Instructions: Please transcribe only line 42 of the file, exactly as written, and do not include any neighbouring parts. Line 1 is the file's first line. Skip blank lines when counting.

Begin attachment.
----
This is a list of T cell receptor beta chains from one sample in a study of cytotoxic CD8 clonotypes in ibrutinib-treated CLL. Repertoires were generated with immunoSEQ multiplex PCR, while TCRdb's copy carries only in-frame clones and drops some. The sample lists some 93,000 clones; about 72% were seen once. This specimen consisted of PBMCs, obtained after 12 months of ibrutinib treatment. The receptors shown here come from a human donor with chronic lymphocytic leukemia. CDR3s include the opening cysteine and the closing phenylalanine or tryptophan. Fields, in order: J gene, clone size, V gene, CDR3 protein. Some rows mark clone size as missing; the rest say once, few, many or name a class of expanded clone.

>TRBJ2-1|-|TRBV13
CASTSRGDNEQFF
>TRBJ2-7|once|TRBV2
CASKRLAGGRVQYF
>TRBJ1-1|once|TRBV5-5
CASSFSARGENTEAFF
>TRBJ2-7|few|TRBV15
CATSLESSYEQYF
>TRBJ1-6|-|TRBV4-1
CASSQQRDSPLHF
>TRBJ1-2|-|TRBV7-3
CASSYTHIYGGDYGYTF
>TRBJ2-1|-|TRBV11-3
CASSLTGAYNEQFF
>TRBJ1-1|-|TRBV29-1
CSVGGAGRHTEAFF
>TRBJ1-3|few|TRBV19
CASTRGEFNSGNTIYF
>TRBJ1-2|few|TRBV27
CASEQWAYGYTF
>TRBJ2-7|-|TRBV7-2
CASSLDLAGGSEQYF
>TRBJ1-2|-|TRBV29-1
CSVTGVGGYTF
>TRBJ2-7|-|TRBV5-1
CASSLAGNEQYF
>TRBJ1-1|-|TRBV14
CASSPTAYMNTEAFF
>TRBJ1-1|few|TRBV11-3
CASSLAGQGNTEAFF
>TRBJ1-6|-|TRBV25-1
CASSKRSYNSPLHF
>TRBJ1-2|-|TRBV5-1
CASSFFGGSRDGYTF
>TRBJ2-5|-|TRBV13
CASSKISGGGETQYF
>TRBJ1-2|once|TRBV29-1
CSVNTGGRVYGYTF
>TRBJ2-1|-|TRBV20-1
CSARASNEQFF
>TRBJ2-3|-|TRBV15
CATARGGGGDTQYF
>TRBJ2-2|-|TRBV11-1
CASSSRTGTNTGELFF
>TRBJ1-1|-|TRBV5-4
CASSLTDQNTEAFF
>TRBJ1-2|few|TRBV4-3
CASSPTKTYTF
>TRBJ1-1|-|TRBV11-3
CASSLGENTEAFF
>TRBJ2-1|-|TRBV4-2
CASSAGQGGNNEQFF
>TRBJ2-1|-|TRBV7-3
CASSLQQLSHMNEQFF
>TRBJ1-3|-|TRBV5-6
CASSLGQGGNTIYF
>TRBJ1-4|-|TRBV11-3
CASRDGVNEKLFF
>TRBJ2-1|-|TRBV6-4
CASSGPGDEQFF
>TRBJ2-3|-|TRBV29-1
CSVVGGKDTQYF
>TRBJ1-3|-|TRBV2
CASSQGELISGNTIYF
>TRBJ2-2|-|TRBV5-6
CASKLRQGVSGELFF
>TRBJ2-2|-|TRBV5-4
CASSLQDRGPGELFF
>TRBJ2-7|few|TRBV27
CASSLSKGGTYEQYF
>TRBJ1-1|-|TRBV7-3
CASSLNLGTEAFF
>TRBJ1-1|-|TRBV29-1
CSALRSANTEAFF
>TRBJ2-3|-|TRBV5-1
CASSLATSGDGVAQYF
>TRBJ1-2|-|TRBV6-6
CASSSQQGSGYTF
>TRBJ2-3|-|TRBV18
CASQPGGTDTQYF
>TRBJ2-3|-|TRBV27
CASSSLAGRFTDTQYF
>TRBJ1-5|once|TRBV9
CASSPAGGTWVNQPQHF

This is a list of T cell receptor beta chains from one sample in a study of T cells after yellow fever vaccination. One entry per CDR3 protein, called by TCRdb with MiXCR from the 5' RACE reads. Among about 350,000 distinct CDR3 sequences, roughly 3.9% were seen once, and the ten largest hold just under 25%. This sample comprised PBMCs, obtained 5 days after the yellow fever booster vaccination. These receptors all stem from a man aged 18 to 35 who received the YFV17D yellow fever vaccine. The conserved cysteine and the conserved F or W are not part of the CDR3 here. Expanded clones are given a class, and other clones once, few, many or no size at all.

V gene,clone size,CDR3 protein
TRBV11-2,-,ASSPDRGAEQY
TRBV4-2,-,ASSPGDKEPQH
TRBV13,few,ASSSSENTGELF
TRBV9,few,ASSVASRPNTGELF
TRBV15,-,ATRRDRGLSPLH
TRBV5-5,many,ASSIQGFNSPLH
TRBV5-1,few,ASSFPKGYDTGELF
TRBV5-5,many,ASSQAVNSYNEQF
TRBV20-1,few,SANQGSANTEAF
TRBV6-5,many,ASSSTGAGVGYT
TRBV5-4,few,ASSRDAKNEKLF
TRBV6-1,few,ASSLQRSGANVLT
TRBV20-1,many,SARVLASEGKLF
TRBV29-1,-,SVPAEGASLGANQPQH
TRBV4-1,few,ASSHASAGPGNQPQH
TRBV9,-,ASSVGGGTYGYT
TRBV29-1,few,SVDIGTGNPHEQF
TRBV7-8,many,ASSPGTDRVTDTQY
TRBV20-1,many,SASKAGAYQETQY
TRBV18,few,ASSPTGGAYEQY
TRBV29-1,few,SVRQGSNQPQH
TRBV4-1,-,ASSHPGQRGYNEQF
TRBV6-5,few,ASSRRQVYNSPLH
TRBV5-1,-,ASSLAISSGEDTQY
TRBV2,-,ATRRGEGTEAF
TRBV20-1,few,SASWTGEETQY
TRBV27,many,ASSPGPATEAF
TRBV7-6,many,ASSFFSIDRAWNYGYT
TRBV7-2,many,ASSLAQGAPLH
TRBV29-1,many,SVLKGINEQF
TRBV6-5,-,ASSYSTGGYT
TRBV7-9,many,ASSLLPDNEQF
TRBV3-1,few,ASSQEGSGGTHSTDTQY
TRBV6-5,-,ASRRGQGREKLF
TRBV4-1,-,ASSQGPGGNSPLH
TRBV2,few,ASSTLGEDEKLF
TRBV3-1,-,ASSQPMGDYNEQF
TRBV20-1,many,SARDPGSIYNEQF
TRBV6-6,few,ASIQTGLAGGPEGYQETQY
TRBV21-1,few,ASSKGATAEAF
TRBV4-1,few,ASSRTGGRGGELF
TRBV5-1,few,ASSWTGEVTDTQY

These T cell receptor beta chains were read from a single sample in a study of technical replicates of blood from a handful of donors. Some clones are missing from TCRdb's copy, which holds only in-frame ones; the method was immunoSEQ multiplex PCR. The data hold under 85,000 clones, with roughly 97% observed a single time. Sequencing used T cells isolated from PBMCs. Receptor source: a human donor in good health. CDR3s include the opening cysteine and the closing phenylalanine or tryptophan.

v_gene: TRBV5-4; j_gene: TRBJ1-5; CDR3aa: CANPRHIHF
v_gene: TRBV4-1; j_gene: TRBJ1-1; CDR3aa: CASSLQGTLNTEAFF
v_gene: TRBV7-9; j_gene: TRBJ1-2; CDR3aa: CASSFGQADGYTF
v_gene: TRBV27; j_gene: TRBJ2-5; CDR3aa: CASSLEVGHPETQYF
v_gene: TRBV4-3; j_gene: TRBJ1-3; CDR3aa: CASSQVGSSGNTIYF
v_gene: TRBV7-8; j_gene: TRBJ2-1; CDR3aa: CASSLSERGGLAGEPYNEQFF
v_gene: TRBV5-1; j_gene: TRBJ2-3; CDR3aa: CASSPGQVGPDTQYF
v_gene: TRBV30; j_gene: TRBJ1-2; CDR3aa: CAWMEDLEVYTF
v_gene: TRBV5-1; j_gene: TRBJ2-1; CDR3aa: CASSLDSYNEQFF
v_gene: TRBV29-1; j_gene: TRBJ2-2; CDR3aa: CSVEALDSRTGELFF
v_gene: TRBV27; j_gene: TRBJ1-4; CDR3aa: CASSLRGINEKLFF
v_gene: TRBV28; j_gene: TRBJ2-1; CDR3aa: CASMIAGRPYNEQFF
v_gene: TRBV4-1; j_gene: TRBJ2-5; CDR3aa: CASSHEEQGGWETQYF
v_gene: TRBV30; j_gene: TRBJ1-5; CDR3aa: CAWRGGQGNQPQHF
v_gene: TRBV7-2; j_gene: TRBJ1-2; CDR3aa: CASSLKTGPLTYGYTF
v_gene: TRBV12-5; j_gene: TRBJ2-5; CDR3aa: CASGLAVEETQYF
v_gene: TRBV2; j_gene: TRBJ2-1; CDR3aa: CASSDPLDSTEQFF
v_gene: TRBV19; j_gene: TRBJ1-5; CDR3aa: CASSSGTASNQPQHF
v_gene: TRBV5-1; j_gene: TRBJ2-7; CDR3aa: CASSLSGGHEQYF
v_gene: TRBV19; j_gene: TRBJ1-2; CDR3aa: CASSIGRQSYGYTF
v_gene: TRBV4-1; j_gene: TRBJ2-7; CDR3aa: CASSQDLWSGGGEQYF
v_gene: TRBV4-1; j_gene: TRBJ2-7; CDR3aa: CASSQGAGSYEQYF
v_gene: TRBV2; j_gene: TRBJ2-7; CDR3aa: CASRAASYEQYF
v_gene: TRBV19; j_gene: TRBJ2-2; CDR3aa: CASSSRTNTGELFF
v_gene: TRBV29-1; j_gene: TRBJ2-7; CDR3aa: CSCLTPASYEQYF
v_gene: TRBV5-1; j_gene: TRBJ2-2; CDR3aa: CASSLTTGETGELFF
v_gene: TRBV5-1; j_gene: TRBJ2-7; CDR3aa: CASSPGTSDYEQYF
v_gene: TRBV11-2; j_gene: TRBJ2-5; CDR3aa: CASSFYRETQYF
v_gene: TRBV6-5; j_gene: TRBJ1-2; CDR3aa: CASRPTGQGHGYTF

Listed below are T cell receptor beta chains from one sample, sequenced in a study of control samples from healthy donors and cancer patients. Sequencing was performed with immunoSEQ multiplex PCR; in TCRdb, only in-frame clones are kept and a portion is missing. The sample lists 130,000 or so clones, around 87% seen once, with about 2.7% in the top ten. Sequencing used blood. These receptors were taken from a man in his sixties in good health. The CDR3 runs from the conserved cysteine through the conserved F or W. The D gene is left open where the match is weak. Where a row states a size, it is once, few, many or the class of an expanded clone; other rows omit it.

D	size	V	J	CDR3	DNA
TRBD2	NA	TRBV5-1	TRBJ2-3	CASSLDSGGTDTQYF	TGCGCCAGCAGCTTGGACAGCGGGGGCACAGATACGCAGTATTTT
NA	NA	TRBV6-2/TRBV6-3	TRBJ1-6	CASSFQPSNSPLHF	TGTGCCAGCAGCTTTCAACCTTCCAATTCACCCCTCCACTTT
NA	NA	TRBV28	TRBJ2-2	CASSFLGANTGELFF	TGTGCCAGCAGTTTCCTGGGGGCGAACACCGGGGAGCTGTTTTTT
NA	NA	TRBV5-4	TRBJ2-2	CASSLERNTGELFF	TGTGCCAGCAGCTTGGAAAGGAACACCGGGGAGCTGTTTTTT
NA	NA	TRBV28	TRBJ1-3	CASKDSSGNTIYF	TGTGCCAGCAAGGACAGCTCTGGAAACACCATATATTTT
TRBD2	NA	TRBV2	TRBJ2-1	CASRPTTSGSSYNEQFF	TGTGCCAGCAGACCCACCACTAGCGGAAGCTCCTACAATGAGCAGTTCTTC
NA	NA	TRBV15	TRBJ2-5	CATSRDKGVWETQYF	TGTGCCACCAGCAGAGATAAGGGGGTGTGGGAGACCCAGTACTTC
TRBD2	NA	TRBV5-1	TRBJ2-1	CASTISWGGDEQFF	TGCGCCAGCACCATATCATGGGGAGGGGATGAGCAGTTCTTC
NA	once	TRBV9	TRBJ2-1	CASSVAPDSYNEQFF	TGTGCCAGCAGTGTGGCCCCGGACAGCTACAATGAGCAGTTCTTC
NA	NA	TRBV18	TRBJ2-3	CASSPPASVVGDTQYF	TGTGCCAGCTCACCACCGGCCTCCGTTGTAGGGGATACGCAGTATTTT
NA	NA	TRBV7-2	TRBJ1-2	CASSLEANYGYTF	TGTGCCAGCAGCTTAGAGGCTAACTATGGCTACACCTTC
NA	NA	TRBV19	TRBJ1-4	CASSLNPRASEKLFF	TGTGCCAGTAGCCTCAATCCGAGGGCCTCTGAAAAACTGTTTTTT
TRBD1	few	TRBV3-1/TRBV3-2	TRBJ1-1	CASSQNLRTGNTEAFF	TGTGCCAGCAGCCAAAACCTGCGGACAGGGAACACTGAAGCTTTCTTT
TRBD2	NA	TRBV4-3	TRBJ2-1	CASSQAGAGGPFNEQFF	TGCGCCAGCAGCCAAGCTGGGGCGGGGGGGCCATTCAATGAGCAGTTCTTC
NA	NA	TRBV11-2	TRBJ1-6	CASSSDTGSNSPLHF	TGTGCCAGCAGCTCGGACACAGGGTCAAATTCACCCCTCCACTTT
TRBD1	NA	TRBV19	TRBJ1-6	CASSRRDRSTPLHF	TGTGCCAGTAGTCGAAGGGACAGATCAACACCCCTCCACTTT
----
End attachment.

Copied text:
>TRBJ2-3|-|TRBV15